When would you use an edge list graph data structure instead of an adjacency list or adjacency matrix?

In what applications would you choose an edge list over an adjacency list or an adjacency matrix?

Sample Question, VisuAlgo: Which best graph DS(es) should you use to store a simple undirected graph with 200 vertices, 19900 edges, and the edges need to be sorted? Suppose your computer only has enough memory to store 40000 entries.

There are three choices: adjacency lists, adjacency matrix, and an edge list.

Edge lists are the correct answer here because sorting by weight is most efficient, but what are some other use cases?

Thanks!

Find the probability of occurrence of each edge in a graph having $n$ nodes after $k$ operations

Given a graph with $ n$ nodes . The adjacency matrix of the graph is given. We do $ k$ operations on this graph. In each operation we choose two distinct nodes $ i$ and $ j$ (there are $ (n*(n-1))/2$ such choices) equiprobably (all choices are equiprobable) and if there exists a edge between $ i$ and $ j$ we delete that edge or else we draw an edge between the chosen pair of nodes.
We have to output a $ n*n$ matrix where the element at $ (i,j)th$ position denotes the probability of occurrence of edge connecting the nodes $ i$ and $ j$ in the final resulting graph.
The constraints on n and k are $ n<=50$ and $ k<=50$ .
I tried it using dynamic programming but could figure out transitions properly.
Can you please help me out.

What is considered an asymptotic improvement for graph algorithms?

Lets say we are trying to solve some algorithmic problem A that is dependent on input of size n. we say algorithm B that runs in time T(n), is asymptotically better than algorithm C which runs in time G(n) if we have: G(n) = O(T(n)), but T(n) is not O(G(n)).

My question is related to the asymptotic running time of graph algorithms, which is usually dependent on |V| and |E|. Specifically I want to focus on Prim’s algorithm. If we implement the priority queue with a binary heap the run-time would be O(ElogV). With Fibonacci heap we could get a run-time of O(VlogV + E).

My question is do we say that O(VlogV + E) is asymptotically better than O(ElogV)?

Let me clarify: I know that if the graph is dense the answer is yes. But if E=O(V) both of the solutions are the same. I am more interested in what is usually defined as an asymptotic improvement in the case we have more than one variable, and even worse – the variables are not independent (V-1<=E<V^2, since we assume the graph is connected for Prim’s algorithm).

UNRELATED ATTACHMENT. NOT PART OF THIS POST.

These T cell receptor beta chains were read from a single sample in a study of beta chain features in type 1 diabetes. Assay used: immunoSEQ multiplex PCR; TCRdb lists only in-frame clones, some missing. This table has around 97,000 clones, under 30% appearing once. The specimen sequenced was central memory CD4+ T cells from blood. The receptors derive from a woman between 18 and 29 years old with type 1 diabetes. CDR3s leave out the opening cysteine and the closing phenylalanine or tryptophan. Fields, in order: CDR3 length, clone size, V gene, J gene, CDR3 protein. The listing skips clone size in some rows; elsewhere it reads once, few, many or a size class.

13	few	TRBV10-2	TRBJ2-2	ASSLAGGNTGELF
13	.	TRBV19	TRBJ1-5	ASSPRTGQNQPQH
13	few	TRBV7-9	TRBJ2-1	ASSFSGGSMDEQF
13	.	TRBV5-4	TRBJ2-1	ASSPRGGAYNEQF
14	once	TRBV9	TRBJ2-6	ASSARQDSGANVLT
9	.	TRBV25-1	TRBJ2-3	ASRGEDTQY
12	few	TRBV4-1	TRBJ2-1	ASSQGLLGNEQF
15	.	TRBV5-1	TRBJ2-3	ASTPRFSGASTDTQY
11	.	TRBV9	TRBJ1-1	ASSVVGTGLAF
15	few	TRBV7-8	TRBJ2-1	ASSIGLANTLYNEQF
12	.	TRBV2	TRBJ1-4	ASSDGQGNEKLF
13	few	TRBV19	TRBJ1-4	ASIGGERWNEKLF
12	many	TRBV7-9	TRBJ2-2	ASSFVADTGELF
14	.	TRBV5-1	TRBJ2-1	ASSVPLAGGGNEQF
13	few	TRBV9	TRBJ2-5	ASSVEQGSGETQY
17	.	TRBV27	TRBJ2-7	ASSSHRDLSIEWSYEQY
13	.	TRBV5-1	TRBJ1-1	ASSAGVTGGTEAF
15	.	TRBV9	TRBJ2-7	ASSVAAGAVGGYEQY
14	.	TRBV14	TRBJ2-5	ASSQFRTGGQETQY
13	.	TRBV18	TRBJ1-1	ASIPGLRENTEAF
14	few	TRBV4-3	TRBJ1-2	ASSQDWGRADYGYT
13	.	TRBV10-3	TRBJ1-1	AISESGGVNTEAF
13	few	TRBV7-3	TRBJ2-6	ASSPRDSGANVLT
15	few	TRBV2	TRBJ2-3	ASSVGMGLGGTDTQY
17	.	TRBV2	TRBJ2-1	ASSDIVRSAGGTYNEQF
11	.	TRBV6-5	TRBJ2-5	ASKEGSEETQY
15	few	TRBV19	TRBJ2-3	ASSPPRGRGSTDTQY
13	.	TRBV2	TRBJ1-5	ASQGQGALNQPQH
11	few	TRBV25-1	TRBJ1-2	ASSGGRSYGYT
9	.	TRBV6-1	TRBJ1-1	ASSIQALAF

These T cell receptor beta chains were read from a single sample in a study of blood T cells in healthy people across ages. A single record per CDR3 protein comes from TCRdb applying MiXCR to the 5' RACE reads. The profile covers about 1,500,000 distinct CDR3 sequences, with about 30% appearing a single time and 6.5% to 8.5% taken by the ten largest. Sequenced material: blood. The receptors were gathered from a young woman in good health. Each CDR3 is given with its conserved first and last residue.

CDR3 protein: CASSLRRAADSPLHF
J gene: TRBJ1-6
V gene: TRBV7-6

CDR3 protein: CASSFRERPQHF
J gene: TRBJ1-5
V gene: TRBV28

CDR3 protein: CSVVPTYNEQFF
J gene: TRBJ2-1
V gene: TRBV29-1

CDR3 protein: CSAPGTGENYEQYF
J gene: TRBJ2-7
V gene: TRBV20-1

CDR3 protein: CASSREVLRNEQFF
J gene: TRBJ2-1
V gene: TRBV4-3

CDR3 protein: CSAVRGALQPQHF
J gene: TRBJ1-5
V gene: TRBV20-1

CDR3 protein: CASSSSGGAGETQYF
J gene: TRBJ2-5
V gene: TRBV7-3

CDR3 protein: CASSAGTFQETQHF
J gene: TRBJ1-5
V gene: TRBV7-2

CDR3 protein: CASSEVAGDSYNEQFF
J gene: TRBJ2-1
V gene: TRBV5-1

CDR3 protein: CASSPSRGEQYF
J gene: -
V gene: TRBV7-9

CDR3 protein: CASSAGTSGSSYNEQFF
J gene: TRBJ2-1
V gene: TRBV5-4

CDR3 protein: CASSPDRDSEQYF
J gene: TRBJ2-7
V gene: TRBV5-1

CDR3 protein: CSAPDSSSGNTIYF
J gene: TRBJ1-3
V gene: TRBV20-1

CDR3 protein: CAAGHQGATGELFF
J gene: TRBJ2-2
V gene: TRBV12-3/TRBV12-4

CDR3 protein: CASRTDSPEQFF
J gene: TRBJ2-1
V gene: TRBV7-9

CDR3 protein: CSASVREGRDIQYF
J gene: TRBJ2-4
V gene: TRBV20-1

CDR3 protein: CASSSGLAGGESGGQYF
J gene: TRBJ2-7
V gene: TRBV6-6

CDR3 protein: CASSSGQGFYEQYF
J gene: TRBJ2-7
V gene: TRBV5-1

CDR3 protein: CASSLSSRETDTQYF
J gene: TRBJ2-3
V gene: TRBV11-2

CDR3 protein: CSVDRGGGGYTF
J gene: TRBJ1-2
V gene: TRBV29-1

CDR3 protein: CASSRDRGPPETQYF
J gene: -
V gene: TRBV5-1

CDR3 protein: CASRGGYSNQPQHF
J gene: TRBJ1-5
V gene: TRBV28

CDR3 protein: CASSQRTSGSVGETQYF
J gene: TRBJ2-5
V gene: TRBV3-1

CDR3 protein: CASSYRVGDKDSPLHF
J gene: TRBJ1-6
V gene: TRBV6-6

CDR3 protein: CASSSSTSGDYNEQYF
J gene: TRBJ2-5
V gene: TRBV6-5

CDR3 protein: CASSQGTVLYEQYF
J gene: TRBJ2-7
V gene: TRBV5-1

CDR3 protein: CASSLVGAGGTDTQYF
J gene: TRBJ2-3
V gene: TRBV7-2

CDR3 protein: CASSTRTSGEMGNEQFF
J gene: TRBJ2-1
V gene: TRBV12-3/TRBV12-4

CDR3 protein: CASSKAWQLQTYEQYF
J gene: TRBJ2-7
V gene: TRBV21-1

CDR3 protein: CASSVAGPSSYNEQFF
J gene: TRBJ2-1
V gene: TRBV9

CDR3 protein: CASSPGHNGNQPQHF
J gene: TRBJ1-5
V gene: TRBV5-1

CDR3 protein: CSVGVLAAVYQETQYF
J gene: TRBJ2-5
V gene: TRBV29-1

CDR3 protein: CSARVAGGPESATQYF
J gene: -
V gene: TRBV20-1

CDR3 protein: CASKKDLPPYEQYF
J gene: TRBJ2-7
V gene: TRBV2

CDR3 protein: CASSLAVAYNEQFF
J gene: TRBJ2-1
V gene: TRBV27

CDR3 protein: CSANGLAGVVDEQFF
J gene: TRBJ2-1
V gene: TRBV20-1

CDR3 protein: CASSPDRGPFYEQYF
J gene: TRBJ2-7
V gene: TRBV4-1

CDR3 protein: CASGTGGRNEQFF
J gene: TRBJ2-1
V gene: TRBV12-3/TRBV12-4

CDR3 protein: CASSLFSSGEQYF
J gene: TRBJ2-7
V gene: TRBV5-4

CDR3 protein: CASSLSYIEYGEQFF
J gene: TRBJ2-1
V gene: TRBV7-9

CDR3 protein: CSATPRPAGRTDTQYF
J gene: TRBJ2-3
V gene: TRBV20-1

Thanks!

How can follow this this guide to construct a graph with matrix/reachability

Let’s we have k matrices. For example we have 3 now, where first one is 8×5 ($ a_1$ x $ b_1$ ), second one is 5 x 6 ($ a_2$ x $ b_2$ ) and last one is 6 x 8 ($ a_3$ x $ b_3$ ). And our goal is to figure out if possible to multiply within any given matrices and reach a matrix of dimension x and y, when x and y is given ahead of time. In this example, (8×5) x (5×6) x (6×8), end up a 8×8 matrix. The hints is given, but I cannot visualize. Any more help is appreciated. can understand the first step, but have not idea about the second one.

First, we can define nodes in the graph as the values of each $ a_i$ and each $ b_i$ , and put an edge from $ a_i$ to $ b_i$ .

Second, Whenever there is a chain of matrices $ M_{i1},…M_{ik}$ , we can multiply, then x=$ a_{i1}$ has an edge to $ b_{i1} =a_{i2}$ , and $ a_{i2}$ has an edge to $ b_{i2}$ =$ a_{i3}$ , and so on, up until $ b_{ik}$ =y. So there could be a path from x to y in this graph.

Third, Inversely, for any path from x to y, the edges form a chain of matrices that we can multiply, which create a x x y matrix. therefore, x is reachable from y in the graph iff there is a chain of matrices which from the x x y matrix.

The first step create something like this ?

>  x-->  > n8-->n5 > n5-->n6  > n6-->n8 >   -->y 

What is $ M_{i1}$ , $ a_{i1}$ and $ b_{i1}$ ? How does that differ to $ a_{1}$ ?

Graph of Laplace equation

I have solved the following Laplace equation

a0 = (1/Pi) Integrate[Cos[φ]^2 + Sin[φ]^3, {φ, 0, 2 Pi}] an = (1/Pi) Integrate[(Cos[φ]^2 + Sin[φ]^3)*Cos[n*φ], {φ, 0, 2 Pi}] Plot[an, {n, 0, 10}] bn = (1/Pi) Integrate[(Cos[φ]^2 + Sin[φ]^3)*Sin[n*φ], {φ, 0, 2 Pi}] ann = an*Cos[n*φ] bnn = bn*Sin[n*φ] a = Sum[((r/4)^n)*(ann + bnn), {n, 1, Infinity}] f[r_, φ_] := a0/2 + a ParametricPlot3D[{r,φ, f[r, φ]}, {r, 0, 1}, {φ, 0, 2 Pi}] Plot3D[f[r, φ], {r, 0, 1}, {φ, 0, 2 Pi}] 

My problem is that Plot3D and ParametricPlot3D doesn’t work. Any help?

Fastest Algorithm for finding All Pairs Shortest Paths on Sparse Non-Negative Graph

As discussed here Johnson’s Algorithm can be used to solve the APSP-Problem in $ O(V^2\log V + VE)$ in stead of $ O(V^3)$ for Floyd-Warshall. However, Johnsons Algorithm does quite a bit of work for the case that some weights are negative. Is there a faster way to compute this given that all weights are positive?

Finding paths of length $n$ on a directed graph

Suppose I have the following directed graph

g = Graph[{DirectedEdge[v1, v1, a], DirectedEdge[v1, v1, OverBar[a]],     DirectedEdge[v1, v2, b], DirectedEdge[v2, v2, c],     DirectedEdge[v1, v3, OverBar[b]],     DirectedEdge[v3, v3, OverBar[c]]}, VertexLabels -> "Name",    EdgeLabels -> "Index"] 

First of all, I would prefer to label the edges with the tag of the directed edge, but I’m not sure how to do this.

The main question is, can Mathematica give me all possible paths of length $ n$ on this graph starting from, say, $ v1$ ?